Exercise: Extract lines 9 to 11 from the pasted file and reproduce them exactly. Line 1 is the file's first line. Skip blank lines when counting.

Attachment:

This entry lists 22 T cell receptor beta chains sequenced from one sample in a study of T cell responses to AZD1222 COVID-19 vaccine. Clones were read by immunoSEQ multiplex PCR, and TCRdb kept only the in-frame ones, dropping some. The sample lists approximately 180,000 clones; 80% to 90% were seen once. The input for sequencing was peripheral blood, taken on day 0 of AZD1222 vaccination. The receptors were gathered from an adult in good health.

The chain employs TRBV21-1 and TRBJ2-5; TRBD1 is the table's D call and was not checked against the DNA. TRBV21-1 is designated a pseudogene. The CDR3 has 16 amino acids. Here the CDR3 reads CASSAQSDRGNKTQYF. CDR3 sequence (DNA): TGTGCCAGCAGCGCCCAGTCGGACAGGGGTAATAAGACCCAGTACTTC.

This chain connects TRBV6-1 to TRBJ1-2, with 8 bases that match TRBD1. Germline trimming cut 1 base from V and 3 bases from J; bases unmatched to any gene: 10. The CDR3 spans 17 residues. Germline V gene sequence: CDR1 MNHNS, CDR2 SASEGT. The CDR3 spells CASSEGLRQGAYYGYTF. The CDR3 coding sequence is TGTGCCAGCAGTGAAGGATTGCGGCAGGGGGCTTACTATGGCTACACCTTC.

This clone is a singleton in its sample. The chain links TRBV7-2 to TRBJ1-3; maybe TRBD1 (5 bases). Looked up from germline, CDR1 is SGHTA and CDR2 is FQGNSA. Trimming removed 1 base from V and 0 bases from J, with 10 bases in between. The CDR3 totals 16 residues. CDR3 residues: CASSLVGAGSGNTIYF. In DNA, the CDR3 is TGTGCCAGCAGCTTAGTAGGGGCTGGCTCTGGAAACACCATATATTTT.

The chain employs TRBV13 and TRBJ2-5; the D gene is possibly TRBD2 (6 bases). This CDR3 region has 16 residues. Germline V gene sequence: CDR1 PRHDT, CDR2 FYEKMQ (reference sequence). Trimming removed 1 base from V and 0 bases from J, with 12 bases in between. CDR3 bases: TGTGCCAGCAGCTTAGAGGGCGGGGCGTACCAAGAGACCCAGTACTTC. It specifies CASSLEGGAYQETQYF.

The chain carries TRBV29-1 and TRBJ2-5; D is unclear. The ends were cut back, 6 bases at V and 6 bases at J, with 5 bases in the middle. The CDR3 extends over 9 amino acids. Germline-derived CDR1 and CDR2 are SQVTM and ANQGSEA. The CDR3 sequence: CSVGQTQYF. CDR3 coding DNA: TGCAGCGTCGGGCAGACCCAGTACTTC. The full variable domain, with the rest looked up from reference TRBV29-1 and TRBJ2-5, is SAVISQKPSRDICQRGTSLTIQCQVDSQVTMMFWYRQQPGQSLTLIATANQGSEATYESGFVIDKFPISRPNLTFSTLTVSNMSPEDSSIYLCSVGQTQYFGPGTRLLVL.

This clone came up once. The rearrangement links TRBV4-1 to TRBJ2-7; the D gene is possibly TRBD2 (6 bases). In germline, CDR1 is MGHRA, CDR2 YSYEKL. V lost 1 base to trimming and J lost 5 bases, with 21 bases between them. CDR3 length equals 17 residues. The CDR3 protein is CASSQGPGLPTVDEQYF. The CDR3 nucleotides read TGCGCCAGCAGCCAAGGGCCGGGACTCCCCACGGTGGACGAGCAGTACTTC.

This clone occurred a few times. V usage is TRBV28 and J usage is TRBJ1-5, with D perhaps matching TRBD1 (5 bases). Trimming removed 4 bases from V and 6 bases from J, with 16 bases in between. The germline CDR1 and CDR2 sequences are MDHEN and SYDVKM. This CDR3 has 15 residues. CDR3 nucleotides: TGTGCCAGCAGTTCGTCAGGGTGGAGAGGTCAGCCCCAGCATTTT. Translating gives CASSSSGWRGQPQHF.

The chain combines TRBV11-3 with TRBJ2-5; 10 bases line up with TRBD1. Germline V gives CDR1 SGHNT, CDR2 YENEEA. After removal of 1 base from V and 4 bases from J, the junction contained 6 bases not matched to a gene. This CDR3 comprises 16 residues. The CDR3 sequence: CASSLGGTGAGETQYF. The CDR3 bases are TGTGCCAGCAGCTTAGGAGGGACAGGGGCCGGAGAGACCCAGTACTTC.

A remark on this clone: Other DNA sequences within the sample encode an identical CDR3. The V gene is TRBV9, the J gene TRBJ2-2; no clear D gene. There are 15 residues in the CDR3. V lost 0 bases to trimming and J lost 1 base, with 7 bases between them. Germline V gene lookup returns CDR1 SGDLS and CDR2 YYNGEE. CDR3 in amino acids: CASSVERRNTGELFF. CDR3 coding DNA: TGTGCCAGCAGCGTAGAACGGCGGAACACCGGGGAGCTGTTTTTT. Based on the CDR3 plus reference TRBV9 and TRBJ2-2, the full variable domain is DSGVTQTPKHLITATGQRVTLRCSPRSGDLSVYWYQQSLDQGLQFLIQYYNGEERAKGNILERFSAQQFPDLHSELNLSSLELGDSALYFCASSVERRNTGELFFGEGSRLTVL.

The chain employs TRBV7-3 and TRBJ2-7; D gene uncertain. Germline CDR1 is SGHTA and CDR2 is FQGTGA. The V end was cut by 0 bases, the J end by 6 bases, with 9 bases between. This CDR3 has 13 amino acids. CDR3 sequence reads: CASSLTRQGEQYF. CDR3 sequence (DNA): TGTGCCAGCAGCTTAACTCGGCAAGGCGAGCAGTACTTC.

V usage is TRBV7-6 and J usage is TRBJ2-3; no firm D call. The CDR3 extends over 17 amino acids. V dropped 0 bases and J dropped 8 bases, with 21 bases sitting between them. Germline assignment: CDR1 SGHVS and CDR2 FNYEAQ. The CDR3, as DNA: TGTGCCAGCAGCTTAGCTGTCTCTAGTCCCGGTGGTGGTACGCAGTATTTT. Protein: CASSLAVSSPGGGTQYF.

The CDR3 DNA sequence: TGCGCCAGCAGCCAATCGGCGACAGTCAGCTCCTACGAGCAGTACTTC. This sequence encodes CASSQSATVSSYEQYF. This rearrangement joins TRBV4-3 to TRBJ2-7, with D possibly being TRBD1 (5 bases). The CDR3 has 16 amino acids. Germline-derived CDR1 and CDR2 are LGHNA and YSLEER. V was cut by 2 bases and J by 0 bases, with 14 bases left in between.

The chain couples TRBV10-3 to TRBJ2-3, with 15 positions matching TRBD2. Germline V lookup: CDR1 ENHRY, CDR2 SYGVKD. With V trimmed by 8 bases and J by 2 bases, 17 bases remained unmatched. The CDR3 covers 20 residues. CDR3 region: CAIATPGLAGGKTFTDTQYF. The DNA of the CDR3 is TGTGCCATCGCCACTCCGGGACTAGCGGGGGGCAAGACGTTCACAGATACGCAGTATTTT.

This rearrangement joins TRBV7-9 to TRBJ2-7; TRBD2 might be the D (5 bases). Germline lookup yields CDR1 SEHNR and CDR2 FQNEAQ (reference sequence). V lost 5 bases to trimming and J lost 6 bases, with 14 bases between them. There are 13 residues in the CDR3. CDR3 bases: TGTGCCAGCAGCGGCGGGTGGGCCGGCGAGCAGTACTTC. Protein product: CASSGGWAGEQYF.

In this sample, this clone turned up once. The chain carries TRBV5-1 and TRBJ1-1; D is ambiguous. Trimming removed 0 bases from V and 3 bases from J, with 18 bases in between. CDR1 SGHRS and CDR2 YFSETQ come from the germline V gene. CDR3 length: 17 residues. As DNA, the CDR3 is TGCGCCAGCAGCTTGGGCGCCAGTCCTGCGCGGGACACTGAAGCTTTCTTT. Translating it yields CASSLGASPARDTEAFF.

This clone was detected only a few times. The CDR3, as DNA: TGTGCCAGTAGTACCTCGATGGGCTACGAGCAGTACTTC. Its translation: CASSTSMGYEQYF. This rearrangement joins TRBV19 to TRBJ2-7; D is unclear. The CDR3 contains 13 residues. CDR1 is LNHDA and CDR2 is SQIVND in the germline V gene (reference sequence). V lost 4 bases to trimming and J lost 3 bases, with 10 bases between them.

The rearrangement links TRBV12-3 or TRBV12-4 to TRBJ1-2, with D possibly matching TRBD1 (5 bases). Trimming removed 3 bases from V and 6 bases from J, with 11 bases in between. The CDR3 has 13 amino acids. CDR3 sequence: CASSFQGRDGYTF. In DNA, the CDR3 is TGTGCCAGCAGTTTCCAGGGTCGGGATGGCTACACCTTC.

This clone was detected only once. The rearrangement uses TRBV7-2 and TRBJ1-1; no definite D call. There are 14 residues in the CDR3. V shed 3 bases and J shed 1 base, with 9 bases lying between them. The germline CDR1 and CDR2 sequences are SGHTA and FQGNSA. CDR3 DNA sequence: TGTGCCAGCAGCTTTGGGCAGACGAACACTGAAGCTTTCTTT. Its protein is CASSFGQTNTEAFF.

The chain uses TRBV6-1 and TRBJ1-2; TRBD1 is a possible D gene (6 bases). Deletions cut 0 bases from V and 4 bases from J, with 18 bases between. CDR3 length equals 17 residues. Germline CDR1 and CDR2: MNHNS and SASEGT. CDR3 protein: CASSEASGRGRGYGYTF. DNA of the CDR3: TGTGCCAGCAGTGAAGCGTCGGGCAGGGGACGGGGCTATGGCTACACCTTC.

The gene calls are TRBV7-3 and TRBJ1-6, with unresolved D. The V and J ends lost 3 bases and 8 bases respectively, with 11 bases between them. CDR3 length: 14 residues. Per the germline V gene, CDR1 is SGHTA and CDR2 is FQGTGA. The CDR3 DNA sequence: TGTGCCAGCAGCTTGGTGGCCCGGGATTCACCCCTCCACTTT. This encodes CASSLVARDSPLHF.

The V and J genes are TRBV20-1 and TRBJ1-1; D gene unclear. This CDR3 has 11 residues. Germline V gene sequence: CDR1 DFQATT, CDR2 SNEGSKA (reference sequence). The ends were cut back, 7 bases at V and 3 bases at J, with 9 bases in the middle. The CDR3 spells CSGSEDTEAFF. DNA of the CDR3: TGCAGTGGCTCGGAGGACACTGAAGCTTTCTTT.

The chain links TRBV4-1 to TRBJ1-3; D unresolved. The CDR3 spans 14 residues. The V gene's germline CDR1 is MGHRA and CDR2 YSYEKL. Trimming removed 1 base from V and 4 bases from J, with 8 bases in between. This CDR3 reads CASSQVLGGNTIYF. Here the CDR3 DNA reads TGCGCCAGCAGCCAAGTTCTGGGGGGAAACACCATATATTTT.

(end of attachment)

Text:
The chain combines TRBV11-3 with TRBJ2-5; 10 bases line up with TRBD1. Germline V gives CDR1 SGHNT, CDR2 YENEEA. After removal of 1 base from V and 4 bases from J, the junction contained 6 bases not matched to a gene. This CDR3 comprises 16 residues. The CDR3 sequence: CASSLGGTGAGETQYF. The CDR3 bases are TGTGCCAGCAGCTTAGGAGGGACAGGGGCCGGAGAGACCCAGTACTTC.

A remark on this clone: Other DNA sequences within the sample encode an identical CDR3. The V gene is TRBV9, the J gene TRBJ2-2; no clear D gene. There are 15 residues in the CDR3. V lost 0 bases to trimming and J lost 1 base, with 7 bases between them. Germline V gene lookup returns CDR1 SGDLS and CDR2 YYNGEE. CDR3 in amino acids: CASSVERRNTGELFF. CDR3 coding DNA: TGTGCCAGCAGCGTAGAACGGCGGAACACCGGGGAGCTGTTTTTT. Based on the CDR3 plus reference TRBV9 and TRBJ2-2, the full variable domain is DSGVTQTPKHLITATGQRVTLRCSPRSGDLSVYWYQQSLDQGLQFLIQYYNGEERAKGNILERFSAQQFPDLHSELNLSSLELGDSALYFCASSVERRNTGELFFGEGSRLTVL.

The chain employs TRBV7-3 and TRBJ2-7; D gene uncertain. Germline CDR1 is SGHTA and CDR2 is FQGTGA. The V end was cut by 0 bases, the J end by 6 bases, with 9 bases between. This CDR3 has 13 amino acids. CDR3 sequence reads: CASSLTRQGEQYF. CDR3 sequence (DNA): TGTGCCAGCAGCTTAACTCGGCAAGGCGAGCAGTACTTC.